Although BP authorized the GCCF to settle claims on its behalf, BP does not control the GCCF and cannot prevent it from extending settlement offers. However, if the GCCF sends a claimant a determination letter offering the claimant more than $500,000 to settle his or her claims, BP may appeal that offer within fourteen days from the date of the determination letter.
Intervenor/Plaintiff–Appellee Elton Johnson was a crew member aboard the M/V DAMON BANKSTON, a supply vessel operated by Tidewater Marine, LLC (“Tidewater”). The vessel was mud-roped to the Deepwater Horizon and was off-loading drilling mud on the night of the blowout. Johnson claims that he sustained physical injuries when the explosion rocked the vessel and threw him against a bulkhead. Johnson further claims that the stress from both the explosion and his attempts to save other seamen endangered by the casualty caused him emotional injury, including post-traumatic stress disorder.
Johnson sued BP for negligence in Louisiana state court in May 2010.2 BP removed the case to the United States District Court for the Eastern District of Louisiana.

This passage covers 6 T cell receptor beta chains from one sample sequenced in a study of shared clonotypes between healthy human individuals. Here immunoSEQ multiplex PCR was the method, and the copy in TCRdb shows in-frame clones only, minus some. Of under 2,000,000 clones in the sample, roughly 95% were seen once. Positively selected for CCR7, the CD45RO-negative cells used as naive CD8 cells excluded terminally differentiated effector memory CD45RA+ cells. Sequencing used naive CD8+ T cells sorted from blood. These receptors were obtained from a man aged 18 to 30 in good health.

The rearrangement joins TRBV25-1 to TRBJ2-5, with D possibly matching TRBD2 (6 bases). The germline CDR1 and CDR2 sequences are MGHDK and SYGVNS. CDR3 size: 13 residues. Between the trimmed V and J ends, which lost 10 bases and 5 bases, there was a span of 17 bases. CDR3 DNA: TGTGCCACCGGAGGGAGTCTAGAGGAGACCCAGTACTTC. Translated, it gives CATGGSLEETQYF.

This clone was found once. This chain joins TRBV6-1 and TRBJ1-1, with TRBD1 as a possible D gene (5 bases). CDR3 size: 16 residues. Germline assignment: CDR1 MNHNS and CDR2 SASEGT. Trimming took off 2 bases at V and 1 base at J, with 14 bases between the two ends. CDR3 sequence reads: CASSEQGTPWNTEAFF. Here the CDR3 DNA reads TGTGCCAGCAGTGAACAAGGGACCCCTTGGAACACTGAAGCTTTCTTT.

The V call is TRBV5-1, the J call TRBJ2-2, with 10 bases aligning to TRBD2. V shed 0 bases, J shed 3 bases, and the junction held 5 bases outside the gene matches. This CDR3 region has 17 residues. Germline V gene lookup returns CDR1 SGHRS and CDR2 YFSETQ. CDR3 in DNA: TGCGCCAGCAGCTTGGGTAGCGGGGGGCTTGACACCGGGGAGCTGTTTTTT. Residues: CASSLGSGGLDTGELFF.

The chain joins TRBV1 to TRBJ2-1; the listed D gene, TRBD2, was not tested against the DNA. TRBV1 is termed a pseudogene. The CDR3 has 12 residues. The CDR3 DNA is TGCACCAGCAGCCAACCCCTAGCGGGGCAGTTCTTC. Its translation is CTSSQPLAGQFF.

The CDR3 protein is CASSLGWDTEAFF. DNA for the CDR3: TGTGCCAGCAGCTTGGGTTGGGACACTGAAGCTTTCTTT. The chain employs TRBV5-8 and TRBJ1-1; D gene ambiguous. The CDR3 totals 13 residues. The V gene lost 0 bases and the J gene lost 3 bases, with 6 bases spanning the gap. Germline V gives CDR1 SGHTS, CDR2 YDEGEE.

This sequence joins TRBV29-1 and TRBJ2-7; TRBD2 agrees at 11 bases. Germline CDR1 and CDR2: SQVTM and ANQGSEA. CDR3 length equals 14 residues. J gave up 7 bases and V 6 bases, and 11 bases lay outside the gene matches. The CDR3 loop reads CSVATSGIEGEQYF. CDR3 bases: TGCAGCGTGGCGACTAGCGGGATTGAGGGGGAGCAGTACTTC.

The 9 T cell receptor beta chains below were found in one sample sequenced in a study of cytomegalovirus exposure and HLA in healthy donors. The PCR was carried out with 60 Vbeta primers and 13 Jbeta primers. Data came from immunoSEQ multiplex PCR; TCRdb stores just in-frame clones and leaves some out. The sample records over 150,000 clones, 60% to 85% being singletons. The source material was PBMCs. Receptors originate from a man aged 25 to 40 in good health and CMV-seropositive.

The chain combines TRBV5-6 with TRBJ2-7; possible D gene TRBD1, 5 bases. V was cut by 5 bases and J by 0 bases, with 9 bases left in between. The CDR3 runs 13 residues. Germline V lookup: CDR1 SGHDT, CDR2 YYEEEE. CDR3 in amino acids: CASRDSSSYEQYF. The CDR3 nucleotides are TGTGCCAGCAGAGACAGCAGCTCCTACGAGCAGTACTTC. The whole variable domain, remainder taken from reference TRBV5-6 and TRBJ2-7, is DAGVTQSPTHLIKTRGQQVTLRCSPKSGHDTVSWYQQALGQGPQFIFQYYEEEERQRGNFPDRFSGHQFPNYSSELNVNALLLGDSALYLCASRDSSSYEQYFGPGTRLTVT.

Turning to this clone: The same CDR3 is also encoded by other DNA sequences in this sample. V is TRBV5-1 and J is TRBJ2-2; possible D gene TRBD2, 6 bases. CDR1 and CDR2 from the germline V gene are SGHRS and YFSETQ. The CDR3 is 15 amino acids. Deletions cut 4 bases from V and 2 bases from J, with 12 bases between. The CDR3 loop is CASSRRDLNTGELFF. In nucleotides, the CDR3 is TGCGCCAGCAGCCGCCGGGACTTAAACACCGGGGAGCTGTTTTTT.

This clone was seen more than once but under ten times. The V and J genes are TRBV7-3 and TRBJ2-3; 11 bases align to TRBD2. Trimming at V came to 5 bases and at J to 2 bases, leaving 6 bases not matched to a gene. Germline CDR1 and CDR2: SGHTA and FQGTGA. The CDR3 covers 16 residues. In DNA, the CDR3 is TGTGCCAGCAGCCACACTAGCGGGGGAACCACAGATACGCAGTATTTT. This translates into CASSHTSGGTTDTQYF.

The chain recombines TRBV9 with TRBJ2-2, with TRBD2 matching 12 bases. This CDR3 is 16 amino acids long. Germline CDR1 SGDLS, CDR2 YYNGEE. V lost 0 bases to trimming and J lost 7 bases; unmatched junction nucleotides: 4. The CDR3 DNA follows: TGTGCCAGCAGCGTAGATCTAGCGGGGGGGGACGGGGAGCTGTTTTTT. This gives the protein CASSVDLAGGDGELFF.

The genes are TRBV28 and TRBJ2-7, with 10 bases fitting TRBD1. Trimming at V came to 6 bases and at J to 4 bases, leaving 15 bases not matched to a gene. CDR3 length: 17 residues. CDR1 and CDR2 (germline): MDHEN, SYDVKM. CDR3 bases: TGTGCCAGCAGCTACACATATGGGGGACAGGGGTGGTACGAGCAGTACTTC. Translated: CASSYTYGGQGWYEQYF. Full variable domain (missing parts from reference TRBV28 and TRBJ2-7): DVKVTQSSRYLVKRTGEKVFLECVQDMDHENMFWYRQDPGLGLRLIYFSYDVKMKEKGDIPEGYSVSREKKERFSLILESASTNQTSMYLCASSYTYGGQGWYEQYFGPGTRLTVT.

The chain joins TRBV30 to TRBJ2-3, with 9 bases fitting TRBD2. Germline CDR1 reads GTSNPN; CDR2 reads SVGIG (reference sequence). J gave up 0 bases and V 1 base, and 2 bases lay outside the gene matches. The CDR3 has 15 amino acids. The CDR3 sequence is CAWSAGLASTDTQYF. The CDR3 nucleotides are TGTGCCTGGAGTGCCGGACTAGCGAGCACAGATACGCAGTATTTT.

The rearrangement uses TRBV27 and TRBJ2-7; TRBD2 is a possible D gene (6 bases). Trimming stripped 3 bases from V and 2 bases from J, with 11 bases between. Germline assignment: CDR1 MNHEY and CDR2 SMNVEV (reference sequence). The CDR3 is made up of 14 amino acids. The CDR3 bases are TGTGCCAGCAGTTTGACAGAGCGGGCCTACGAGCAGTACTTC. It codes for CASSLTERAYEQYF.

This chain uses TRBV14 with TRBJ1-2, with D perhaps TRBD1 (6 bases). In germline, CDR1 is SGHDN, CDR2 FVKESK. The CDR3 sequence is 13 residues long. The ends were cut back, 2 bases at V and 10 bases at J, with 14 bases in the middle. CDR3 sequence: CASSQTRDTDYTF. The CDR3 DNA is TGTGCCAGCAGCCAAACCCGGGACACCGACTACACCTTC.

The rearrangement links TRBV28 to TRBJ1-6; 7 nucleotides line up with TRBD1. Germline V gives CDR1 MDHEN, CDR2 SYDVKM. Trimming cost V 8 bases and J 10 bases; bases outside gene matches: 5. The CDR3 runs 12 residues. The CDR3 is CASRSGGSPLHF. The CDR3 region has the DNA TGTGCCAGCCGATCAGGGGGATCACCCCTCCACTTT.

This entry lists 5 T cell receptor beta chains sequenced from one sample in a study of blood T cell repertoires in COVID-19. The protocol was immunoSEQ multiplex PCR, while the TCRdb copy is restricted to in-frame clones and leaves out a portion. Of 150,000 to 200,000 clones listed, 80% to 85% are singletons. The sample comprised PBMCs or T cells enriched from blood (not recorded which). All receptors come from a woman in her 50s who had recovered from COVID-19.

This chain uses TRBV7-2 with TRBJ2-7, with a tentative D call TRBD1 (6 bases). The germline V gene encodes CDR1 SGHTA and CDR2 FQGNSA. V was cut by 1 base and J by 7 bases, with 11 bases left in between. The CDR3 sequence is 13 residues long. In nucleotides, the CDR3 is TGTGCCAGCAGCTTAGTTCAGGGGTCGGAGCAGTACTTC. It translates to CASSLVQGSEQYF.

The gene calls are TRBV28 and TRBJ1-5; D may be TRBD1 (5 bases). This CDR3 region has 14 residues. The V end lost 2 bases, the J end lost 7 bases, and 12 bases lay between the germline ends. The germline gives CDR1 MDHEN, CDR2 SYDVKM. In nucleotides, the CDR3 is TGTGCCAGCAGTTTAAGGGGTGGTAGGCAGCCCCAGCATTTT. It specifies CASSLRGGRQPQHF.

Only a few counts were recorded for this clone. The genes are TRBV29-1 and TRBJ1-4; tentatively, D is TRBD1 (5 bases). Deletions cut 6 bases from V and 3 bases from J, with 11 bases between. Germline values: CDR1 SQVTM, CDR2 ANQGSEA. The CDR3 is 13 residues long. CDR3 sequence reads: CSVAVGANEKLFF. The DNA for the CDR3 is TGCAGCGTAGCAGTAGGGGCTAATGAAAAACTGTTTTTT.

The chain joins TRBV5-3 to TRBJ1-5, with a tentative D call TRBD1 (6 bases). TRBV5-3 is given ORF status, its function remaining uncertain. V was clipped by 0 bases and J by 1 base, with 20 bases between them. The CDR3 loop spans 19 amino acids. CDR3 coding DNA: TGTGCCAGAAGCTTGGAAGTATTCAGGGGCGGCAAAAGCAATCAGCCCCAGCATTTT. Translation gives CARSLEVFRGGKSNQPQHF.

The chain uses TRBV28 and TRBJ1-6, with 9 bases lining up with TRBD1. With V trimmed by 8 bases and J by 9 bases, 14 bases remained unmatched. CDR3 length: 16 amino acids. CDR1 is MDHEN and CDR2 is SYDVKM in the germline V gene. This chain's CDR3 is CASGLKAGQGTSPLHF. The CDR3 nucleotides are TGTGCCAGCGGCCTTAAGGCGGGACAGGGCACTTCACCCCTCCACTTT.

While Johnson's case remained pending before the district court, he submitted his claim to the GCCF. His submission included voluminous medical records from a number of healthcare providers. Those records suggested that, as a result of the explosion, Johnson suffered back and shoulder pain; reduced range of motion; popping or crunching in the shoulderblade; headaches; hearing problems; a cerebral concussion or other brain injury; anxiety; irritability; depression; hallucinations; nightmares and sleeping problems; memory problems; temporary hearing loss; tinnitus; and post-traumatic stress disorder. Those medical records also indicated that Johnson was taking a number of prescription medications both for his physical pain and his psychological conditions. Johnson's submission to the GCCF also contained a report from a rehabilitation/vocational specialist indicating that Johnson was vocationally disabled and therefore unable to work for the indefinite future. Johnson also submitted his past medical expense records, estimates of his future medical costs, and an economic appraisal quantifying how his injury affected his earning capacity.